Defining a Function

You can define a function using the function statement:

 function some_function( $argument1, $argument2 ) {      // function code here } 

The name of the function follows the function statement and precedes a set of parentheses. If your function requires arguments, you must place comma-separated variable names within the parentheses. These variables will be filled by the values passed to your function. Even if your function doesn't require arguments, you must nevertheless supply the parentheses.

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The naming rules for functions are similar to the naming rules for variables, which you learned in Hour 4, "The Building Blocks of PHP." Names cannot include spaces, and they must begin with a letter or an underscore.


Listing 6.2 declares a function.

Listing 6.2 Declaring a Function
   1: <html>   2: <head>   3: <title>Listing 6.2</title>   4: </head>   5: <body>   6: <?php   7: function bighello() {   8:      print "<h1>HELLO!</h1>";   9: }  10: bighello();  11: ?>  12: </body>  13: </html> 

The script in Listing 6.2 simply outputs the string "HELLO" wrapped in an HTML <h1> element.

Put these lines into a text file called bighello.php, and place this file in your Web server document root. When you access this script through your Web browser, it should look like Figure 6.1.

Figure 6.1. Output of Listing 6.2.

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We declare a function bighello() that requires no arguments. Because of this, we leave the parentheses empty. bighello() is a working function but is not terribly useful. Listing 6.3 creates a function that requires an argument and actually does something helpful with it.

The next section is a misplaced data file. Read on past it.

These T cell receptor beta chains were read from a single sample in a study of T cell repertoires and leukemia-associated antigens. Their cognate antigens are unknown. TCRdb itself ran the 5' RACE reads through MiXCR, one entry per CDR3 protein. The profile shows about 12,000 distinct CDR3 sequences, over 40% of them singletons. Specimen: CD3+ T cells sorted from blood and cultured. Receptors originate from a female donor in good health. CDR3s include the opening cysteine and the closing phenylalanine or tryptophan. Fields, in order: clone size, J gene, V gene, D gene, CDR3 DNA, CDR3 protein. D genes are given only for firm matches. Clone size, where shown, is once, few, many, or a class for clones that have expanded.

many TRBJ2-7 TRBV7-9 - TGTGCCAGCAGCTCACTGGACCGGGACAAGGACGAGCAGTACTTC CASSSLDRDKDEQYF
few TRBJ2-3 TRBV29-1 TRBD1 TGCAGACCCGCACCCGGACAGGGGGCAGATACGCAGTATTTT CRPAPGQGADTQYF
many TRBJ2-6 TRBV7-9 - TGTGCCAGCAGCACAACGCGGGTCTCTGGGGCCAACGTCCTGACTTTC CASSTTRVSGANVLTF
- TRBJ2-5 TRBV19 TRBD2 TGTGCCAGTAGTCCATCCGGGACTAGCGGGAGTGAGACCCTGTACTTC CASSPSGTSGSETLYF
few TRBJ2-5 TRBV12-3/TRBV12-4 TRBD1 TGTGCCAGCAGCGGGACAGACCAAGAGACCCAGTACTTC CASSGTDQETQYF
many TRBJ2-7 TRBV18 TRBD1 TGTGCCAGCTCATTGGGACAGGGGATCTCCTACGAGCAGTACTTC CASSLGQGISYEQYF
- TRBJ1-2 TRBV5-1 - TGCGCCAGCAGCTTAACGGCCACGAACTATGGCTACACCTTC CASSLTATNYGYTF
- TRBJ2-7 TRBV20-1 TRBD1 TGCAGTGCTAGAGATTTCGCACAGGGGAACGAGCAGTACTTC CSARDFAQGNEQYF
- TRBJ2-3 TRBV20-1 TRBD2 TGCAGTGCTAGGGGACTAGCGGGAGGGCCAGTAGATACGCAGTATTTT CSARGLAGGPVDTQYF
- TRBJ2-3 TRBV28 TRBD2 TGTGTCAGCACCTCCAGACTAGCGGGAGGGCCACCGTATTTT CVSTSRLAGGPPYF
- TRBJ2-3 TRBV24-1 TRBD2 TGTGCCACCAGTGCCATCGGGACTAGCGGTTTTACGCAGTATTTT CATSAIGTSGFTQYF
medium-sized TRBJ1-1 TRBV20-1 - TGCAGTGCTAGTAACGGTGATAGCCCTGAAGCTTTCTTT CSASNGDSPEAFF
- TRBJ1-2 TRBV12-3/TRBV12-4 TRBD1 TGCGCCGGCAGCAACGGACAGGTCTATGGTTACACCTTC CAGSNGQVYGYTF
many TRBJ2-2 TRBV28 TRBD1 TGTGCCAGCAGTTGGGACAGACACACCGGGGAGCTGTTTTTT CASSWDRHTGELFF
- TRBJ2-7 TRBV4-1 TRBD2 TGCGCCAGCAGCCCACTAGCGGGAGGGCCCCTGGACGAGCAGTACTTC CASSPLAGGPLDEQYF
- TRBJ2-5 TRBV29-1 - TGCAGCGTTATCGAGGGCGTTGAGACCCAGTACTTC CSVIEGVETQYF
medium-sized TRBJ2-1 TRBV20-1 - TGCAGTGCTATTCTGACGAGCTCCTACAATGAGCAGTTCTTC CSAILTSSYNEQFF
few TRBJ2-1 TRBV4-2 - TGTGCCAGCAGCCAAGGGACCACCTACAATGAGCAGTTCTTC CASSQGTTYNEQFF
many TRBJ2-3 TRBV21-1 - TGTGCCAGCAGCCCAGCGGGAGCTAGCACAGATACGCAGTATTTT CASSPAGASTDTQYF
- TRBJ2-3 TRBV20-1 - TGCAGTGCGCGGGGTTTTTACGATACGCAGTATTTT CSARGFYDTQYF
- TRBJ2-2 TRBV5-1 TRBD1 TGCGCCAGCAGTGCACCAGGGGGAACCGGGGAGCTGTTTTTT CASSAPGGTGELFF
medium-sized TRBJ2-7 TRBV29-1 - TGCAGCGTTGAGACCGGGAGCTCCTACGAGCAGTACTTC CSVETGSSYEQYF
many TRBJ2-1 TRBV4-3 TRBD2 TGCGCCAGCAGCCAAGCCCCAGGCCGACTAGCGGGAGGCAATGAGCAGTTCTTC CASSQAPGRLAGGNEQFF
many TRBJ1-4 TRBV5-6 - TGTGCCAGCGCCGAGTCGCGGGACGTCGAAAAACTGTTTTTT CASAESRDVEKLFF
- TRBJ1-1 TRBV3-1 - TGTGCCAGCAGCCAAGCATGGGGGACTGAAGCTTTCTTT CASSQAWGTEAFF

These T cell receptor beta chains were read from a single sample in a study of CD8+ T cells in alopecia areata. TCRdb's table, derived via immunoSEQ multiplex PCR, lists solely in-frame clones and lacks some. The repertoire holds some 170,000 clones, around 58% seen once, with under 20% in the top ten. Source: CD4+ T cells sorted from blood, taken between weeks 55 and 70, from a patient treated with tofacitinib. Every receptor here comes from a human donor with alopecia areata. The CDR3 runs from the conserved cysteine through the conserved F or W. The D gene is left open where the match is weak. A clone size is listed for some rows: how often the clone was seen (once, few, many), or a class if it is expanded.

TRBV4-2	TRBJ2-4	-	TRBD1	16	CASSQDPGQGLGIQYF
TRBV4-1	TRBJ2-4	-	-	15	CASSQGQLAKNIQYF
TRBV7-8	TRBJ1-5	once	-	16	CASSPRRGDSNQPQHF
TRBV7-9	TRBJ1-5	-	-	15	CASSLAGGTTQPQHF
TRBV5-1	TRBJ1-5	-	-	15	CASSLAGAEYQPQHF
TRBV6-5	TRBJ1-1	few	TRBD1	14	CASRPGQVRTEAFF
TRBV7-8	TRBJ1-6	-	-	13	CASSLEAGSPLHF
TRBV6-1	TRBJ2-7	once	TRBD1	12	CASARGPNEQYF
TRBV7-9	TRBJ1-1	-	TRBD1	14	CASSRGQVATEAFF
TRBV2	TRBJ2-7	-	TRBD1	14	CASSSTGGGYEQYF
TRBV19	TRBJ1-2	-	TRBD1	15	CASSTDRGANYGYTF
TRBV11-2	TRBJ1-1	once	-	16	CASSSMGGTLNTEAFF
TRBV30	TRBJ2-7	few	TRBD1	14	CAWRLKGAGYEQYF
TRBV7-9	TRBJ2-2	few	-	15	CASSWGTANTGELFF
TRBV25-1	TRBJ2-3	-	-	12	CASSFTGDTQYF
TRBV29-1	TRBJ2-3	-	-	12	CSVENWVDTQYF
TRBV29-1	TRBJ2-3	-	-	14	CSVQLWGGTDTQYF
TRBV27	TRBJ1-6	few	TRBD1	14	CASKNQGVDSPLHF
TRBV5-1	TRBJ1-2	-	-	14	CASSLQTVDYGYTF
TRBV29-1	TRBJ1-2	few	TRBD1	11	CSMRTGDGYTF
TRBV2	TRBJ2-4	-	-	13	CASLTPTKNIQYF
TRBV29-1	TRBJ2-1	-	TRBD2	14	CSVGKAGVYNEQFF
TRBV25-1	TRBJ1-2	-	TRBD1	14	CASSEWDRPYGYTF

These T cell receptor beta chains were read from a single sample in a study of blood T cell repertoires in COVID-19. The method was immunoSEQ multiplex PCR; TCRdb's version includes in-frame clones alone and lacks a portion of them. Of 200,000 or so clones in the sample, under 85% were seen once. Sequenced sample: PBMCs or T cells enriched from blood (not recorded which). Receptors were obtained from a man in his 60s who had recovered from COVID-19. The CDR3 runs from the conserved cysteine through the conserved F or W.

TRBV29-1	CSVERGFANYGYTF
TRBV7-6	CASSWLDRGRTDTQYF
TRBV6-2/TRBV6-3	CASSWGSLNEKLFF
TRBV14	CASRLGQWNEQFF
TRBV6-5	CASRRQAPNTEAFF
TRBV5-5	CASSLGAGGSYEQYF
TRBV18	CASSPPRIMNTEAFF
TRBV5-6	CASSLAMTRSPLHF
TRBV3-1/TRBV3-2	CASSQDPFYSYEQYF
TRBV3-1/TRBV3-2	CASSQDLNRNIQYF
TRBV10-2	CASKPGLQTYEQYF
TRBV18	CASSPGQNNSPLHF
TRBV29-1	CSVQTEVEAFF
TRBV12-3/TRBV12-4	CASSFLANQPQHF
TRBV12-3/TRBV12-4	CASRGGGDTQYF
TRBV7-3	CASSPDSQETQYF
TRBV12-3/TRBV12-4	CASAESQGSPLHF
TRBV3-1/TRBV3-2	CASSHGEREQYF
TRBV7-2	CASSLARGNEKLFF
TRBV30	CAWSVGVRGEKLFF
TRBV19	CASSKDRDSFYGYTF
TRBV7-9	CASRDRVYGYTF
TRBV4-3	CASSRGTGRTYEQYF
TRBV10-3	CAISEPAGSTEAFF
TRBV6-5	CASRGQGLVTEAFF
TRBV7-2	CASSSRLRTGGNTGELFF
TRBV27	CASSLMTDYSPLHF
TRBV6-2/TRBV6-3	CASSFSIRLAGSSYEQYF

Listing 6.3 Declaring a Function That Requires Arguments
   1: <html>   2: <head>   3: <title>Listing 6.3</title>   4: </head>   5: <body>   6: <?php   7: function printBR( $txt ) {   8:      print ("$txt<br>\n");   9: }  10: printBR("This is a line");  11: printBR("This is a new line");  12: printBR("This is yet another line");  13: ?>  14: </body>  15: </html> 

Put these lines into a text file called printbr.php, and place this file in your Web server document root. When you access this script through your Web browser, it should look like Figure 6.2.

Figure 6.2. A function that prints a string with an appended <br> tag.

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In line 7, the printBR() function expects a string, so we place the variable name $txt between the parentheses when we declare the function. Whatever is passed to printBR() will be stored in $txt. Within the body of the function, in line 8, we print the $txt variable, appending a <br> element and a newline character to it.

When we want to write a line to the browser, such as in line 10, 11, or 12, we can call printBR() instead of the built-in print(), saving us the bother of typing the <br> element.



Sams Teach Yourself PHP, MySQL and Apache in 24 Hours
Sams Teach Yourself PHP, MySQL and Apache in 24 Hours
ISBN: 067232489X
EAN: 2147483647
Year: 2005
Pages: 263

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